What an opportunity it would be to represent your country while doing the sport you love.
That’s what is at stake for Erika Seltenreich-Hodgson at the Canadian Swimming Trials being held in Toronto this week.
Seltenreich-Hodgson, who swims the individual medley, is hoping to perform well enough at the trials to earn a spot at the upcoming Pan Am Games and World Championships.
“I would like to make both the World’s and the Pan Ams,” said Seltenreich-Hodgson. “Because the Pan Ams are on Canadian soil I feel like it would be really awesome to win a medal … I’m not sure exactly how within my reach that is but it’s going to be a goal of mine regardless.”
The Ottawa native was named the Canadian Interuniversity Sport female swimmer and rookie of the year in 2014.
A University of British Columbia Thunderbird product, she believes recognition can go a long way in establishing a good reputation for herself in the world of swimming
“Winning any recognition award is a big deal because it’s above and beyond just swimming,” said Seltenreich-Hodgson. “You’re being recognized with your university and it’s cool to get a name out there for swimming.”
Seltenreich-Hodgson has had the opportunity to hone her swimming skills under the direction of Tom Johnson, a man who has been instrumental in helping the careers of Canadian Olympic swimmers such as Brian Johns and Kelly Stefanyshyn.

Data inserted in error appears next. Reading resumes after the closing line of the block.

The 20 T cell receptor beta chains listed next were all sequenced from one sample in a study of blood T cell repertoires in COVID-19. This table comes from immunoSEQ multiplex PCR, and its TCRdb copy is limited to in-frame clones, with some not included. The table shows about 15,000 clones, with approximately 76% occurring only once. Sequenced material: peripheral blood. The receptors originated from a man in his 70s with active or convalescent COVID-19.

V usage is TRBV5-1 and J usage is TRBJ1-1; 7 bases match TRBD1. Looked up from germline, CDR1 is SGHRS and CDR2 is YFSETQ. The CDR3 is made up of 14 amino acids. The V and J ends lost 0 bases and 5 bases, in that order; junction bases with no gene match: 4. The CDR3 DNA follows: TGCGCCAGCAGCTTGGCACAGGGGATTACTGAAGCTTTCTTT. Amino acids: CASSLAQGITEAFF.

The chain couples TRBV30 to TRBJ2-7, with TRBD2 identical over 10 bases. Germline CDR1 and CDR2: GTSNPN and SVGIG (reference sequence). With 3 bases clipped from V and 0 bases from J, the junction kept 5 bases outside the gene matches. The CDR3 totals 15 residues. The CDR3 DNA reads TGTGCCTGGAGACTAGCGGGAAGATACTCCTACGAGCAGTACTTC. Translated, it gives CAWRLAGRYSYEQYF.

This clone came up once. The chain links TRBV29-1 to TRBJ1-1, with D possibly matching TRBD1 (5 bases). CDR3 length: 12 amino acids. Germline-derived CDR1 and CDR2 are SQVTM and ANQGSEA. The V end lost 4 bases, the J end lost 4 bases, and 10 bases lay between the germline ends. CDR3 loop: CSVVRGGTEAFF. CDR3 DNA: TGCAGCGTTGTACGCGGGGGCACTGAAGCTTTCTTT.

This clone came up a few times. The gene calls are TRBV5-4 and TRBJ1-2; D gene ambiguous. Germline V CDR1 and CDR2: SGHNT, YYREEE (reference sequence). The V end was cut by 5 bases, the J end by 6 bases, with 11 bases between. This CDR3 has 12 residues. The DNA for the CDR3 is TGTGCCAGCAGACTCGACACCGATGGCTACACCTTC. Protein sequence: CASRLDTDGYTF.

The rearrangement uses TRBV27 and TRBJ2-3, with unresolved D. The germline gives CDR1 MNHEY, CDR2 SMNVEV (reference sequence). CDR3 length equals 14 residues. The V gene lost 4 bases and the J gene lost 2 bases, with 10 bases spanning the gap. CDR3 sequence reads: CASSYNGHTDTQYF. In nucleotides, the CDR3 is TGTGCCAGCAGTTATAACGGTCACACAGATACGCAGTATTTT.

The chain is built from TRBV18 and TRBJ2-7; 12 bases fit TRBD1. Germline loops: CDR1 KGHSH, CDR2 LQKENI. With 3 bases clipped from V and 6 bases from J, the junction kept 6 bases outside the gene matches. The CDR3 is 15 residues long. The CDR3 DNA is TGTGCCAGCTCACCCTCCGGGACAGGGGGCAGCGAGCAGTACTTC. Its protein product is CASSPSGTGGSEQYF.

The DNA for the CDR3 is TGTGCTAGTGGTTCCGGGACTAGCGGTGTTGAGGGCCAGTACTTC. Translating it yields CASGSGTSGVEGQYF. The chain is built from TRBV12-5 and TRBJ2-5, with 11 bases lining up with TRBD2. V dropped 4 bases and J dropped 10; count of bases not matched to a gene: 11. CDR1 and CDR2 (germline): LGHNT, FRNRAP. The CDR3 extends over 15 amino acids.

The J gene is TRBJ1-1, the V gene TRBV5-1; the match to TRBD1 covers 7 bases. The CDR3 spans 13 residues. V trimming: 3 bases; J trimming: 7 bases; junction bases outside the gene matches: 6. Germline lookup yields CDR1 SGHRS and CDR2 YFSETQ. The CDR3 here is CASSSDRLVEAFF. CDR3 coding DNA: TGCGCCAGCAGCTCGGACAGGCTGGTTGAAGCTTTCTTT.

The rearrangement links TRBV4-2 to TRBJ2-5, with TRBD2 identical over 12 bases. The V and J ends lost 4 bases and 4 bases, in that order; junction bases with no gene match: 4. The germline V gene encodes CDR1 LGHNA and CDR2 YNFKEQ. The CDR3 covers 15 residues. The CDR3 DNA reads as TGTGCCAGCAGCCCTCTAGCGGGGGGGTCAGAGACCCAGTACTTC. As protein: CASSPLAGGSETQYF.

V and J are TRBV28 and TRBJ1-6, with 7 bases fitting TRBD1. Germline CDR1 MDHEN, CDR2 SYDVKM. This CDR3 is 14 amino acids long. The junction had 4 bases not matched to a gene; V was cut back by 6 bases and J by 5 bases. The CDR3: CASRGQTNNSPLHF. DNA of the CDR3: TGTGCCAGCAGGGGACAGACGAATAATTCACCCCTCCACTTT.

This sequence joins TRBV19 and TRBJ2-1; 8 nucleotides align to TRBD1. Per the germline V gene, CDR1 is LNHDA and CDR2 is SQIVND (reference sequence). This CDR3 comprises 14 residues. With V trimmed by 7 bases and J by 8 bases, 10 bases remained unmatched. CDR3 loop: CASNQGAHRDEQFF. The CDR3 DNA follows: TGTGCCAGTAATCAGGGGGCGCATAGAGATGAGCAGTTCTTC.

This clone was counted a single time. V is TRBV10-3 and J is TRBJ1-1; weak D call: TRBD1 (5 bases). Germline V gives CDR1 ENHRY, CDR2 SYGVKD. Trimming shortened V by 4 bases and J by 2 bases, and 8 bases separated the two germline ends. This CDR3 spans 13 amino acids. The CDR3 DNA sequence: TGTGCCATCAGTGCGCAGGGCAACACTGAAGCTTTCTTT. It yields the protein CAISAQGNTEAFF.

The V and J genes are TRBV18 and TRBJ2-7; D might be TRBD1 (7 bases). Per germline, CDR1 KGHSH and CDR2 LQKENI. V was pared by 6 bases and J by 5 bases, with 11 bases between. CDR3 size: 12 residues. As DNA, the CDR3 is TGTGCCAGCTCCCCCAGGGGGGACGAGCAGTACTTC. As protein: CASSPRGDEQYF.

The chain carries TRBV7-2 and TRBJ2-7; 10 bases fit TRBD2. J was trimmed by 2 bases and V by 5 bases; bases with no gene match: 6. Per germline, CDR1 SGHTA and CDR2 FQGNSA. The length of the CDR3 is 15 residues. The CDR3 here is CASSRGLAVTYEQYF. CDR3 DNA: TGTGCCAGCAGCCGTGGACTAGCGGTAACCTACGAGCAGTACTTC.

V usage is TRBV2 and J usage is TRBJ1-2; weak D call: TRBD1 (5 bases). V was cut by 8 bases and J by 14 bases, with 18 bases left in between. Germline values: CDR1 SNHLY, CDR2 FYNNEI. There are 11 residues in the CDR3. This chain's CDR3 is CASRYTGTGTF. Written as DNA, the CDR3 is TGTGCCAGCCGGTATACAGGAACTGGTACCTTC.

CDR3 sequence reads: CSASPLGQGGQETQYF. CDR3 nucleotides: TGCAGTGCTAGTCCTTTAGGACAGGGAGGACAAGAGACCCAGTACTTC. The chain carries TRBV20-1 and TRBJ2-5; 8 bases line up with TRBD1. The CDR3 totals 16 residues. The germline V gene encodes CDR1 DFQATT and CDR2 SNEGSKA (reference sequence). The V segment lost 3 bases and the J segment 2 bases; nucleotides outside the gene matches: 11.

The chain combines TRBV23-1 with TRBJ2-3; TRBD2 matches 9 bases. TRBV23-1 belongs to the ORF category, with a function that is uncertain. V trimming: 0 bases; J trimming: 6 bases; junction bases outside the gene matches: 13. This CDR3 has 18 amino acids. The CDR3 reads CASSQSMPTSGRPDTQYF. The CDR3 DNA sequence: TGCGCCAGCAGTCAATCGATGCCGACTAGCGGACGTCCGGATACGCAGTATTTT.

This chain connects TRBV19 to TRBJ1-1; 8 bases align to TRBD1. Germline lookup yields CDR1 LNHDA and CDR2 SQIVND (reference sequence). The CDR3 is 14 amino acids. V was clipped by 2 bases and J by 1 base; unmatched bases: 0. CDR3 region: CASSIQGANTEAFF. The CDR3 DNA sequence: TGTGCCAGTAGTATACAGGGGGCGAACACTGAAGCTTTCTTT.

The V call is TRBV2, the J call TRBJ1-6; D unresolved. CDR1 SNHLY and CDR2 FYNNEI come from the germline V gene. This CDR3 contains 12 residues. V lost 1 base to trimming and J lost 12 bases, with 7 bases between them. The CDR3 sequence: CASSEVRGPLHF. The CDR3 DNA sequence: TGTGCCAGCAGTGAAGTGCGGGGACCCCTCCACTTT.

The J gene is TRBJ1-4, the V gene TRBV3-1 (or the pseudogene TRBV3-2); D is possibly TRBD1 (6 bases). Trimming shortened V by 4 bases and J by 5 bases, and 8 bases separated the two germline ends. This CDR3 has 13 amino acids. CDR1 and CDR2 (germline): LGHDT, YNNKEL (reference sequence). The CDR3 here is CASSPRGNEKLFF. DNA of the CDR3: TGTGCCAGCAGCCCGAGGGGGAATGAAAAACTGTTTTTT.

Johns, a three-time Olympian swimmer, is now the assistant coach of the Thunderbirds and he along with coach Johnson have been key in developing Seltenreich-Hodgson.
“They’ve taught me so much about techniques and strategy and just training in general,” said Seltenreich-Hodgson when asked about the influence of her coaches. “I can’t really put into words how much they’ve helped.”
Johnson has been able to work with Seltenreich-Hodgson over the past few years and first met her during various National Swim trips.
He believes that Seltenreich-Hodgson shows her incredible swimming potential at races rather than in training.
“There’s not that much that impresses you about her in training, she’s very diligent and she does everything but she’s not one of these kids that lights up the pool in training … not often anyway,” Johnson said. “The thing that impresses me most about her is the transformation that happens when she comes to race.
“She’s an unbelievably great racer in the big meet situations so that seems to help her achieve the things that she does.”
Seltenreich-Hodgson is currently a member of the Canadian National Swim Team and is hoping that she can improve her swimming enough to compete at the 2016 Summer Olympics in Rio de Janeiro.
Getting the opportunity to compete on the world’s biggest stage for Canada would fulfil her lifelong dream.
“I definitely want to make the Olympics next year … it’s been one of my goals for quite a while,” said Seltenreich-Hodgson. “A lot can happen in a year but if I can continue to improve the way I have been the last two years I would like to get a medal on the international stage.
“Making a name for myself among the top swimmers in the world would be very rewarding.”